means for storing sequential portions of said digital data stream in a two-dimensional array;
means for recognizing from said stored data array contiguous foreground image pixels corresponding to vertical strokes and defining adjacent pairs thereof;
means for computing horizontal distances between members of said adjacent pairs of vertical strokes, and determining a histogram of occurrences of said distances and a first peak distance in said histogram, said first peak distance referred to as the interstroke distance;
means for grouping the plurality of characters together into blocks based on the interstroke distance and on a second or subsequent peak of said histogram corresponding to a wider horizontal distance between said characters, said characters being separated by the interstroke distance and said blocks being separated by the wider distance; and
means for selecting said predetermined group of characters from those grouped character blocks associated with said selected discrete character line by using said interstroke distance.
2. A computer system as defined in claim 1 wherein:
said characters form an address block; and
said predetermined group of characters form a ZIP code within the address block.
3. A system as defined in claim 1 further characterized by:
means for determining the bounding box of said digital pixel image; and
means for down-sampling said digital pixel image within said bounding box.

This is a continuation of application Ser. No. 08/272,949 filed Jul. 11, 1994, now abandoned, which is a continuation of application Ser. No. 08/039,813 filed Mar. 29, 1993, now abandoned, which is a divisional of application Ser. No. 07/606,578 filed Oct. 31, 1990 now U.S. Pat. No. 5,216,725.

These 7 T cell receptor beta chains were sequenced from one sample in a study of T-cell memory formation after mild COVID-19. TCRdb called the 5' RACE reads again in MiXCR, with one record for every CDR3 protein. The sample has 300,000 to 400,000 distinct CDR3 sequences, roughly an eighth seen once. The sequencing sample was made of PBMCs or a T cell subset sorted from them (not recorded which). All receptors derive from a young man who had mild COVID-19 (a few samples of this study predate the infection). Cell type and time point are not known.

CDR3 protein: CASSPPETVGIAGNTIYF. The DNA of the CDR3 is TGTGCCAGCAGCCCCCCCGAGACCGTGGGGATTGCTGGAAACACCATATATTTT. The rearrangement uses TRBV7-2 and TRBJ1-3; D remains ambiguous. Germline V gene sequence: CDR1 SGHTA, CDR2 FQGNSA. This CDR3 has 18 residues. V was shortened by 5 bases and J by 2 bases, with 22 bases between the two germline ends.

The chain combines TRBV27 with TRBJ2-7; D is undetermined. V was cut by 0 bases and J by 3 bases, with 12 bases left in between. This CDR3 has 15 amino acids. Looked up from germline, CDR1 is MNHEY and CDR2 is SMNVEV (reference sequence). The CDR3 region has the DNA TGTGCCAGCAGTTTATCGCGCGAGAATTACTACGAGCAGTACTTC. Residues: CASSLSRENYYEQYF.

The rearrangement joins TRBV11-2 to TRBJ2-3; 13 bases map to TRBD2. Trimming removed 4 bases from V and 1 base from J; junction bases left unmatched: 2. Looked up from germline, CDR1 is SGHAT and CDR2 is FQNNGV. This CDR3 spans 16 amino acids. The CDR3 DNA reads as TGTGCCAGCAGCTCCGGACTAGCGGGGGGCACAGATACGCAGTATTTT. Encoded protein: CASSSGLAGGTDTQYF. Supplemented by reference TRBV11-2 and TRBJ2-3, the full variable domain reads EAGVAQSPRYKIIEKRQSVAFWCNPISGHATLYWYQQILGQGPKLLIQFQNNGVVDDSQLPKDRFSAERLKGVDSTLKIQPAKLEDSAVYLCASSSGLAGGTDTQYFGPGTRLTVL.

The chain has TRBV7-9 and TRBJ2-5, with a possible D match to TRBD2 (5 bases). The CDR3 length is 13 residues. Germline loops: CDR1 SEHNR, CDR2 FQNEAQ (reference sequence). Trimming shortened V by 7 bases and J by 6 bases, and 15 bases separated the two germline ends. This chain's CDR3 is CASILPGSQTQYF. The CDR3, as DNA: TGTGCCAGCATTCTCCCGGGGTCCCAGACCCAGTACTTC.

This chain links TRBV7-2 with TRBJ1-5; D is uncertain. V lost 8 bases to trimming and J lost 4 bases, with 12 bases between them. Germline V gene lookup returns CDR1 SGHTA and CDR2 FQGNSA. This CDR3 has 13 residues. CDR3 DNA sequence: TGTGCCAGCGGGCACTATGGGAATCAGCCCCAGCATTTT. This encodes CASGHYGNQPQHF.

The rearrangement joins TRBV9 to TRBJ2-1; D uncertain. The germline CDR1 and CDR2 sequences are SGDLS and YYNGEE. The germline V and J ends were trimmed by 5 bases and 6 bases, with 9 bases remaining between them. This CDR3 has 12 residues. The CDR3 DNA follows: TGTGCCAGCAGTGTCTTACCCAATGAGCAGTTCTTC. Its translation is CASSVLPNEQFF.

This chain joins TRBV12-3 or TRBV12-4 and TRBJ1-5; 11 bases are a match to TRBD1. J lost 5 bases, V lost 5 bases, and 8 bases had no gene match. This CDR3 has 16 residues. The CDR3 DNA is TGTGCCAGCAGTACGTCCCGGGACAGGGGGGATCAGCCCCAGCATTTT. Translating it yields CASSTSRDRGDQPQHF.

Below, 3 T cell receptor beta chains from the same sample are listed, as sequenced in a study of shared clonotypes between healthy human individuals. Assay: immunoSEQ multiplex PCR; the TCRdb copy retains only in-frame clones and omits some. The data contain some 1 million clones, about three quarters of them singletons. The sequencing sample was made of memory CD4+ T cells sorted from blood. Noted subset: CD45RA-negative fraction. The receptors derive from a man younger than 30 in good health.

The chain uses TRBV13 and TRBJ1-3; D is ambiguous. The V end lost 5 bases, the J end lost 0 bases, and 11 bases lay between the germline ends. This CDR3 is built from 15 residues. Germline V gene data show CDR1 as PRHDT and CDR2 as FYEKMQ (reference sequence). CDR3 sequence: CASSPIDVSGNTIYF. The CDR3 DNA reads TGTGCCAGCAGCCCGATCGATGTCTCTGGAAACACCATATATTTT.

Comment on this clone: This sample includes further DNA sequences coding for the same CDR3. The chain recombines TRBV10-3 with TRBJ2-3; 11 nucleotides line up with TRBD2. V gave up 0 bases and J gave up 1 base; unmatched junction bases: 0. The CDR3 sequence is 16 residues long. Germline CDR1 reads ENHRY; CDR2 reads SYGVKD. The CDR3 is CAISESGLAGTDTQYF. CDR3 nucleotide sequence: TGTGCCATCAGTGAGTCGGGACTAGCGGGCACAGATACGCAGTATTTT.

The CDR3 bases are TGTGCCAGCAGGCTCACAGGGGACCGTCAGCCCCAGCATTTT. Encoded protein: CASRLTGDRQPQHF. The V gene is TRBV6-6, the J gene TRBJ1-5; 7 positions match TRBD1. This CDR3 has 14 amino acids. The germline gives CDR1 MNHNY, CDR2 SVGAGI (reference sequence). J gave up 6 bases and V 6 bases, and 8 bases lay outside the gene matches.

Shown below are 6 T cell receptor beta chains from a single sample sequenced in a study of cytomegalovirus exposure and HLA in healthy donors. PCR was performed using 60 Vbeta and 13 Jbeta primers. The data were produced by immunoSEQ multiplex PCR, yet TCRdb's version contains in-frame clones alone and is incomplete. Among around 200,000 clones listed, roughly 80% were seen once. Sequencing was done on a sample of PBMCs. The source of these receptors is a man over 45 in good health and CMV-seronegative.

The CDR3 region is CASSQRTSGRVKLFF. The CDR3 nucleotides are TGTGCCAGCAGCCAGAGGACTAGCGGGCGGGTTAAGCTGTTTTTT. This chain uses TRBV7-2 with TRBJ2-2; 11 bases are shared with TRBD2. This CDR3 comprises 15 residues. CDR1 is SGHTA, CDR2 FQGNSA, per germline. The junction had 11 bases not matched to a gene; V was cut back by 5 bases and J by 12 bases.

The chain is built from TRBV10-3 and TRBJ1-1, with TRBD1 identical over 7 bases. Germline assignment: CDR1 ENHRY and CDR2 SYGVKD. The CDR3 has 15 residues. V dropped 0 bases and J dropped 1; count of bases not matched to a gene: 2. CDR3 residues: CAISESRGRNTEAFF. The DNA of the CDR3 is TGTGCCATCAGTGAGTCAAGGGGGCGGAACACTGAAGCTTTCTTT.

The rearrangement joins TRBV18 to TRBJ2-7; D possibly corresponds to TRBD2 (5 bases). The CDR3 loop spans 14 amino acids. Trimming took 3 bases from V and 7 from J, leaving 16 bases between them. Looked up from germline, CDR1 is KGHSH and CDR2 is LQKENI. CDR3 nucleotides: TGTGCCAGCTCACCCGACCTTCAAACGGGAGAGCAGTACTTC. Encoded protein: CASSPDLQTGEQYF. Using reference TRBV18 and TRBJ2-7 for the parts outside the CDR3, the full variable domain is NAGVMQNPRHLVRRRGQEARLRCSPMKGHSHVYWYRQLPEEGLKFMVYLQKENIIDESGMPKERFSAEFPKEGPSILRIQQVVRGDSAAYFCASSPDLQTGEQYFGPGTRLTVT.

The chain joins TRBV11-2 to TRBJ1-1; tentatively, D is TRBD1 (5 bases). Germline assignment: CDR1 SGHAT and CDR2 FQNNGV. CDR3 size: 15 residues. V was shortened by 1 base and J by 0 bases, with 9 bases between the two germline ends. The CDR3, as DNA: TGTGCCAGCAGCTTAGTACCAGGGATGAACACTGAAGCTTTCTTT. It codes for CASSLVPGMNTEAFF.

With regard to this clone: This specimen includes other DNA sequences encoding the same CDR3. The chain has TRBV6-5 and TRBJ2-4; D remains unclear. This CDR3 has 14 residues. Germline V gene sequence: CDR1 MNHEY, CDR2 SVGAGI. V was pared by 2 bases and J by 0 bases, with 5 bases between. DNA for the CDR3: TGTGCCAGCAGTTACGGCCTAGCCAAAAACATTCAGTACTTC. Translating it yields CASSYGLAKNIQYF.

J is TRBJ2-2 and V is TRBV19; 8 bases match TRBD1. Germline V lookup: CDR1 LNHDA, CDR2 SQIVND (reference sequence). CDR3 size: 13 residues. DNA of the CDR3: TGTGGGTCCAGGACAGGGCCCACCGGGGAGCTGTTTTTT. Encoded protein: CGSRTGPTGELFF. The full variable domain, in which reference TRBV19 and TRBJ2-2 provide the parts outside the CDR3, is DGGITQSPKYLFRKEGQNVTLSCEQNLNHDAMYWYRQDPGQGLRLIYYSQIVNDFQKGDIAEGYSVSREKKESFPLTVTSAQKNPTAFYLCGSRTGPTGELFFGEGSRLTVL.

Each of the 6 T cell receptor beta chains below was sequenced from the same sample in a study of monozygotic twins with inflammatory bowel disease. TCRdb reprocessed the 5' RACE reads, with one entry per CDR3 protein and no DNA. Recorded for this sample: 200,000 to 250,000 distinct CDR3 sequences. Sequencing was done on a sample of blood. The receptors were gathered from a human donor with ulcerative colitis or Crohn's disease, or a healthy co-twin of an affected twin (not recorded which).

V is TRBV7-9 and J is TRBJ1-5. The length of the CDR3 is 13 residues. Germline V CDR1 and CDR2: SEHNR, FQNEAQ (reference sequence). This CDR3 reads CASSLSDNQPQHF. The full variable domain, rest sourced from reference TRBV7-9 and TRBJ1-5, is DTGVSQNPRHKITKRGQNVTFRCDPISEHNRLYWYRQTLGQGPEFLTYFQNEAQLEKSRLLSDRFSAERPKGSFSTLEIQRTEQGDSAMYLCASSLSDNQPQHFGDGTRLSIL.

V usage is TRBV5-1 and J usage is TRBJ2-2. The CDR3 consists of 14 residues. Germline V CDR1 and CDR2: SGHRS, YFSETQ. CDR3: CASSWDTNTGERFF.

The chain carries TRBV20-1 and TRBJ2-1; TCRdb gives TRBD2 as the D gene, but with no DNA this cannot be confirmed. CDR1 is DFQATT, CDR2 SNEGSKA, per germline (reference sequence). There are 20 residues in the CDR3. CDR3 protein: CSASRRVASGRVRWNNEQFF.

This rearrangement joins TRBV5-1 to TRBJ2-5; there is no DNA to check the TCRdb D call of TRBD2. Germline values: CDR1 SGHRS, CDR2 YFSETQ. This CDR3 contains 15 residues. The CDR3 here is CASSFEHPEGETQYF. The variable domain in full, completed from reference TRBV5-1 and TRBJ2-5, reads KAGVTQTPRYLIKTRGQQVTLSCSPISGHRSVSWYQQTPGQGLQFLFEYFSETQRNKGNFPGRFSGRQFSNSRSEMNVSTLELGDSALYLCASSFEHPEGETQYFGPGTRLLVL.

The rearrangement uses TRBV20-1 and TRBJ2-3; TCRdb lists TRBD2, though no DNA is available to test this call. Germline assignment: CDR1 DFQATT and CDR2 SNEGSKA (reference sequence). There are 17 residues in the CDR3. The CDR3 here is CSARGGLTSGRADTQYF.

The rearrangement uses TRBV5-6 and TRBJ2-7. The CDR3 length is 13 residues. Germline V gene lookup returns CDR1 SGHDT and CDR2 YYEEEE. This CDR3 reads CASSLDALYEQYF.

The technical field of the present invention relates to optical character recognition and more particularly recognition of handwritten digits.


There are many instances where it would be useful or desirable to provide a computer readable form of a document not available in a compatible computer readable form. Normally it is the case that the document is not available in machine readable form because the document was handwritten or typewritten and thus no computer readable form exists, or because the computer readable form is not available. In some instances there is a "foreign" document, i.e. an existing computer readable form but the document was produced on an incompatible computer system. In some instances, such as facsimile transmission, a simple optical scan of the document can produce the required form. In most instances the form most useful for later use and decision making is a separate indication of each character of the document.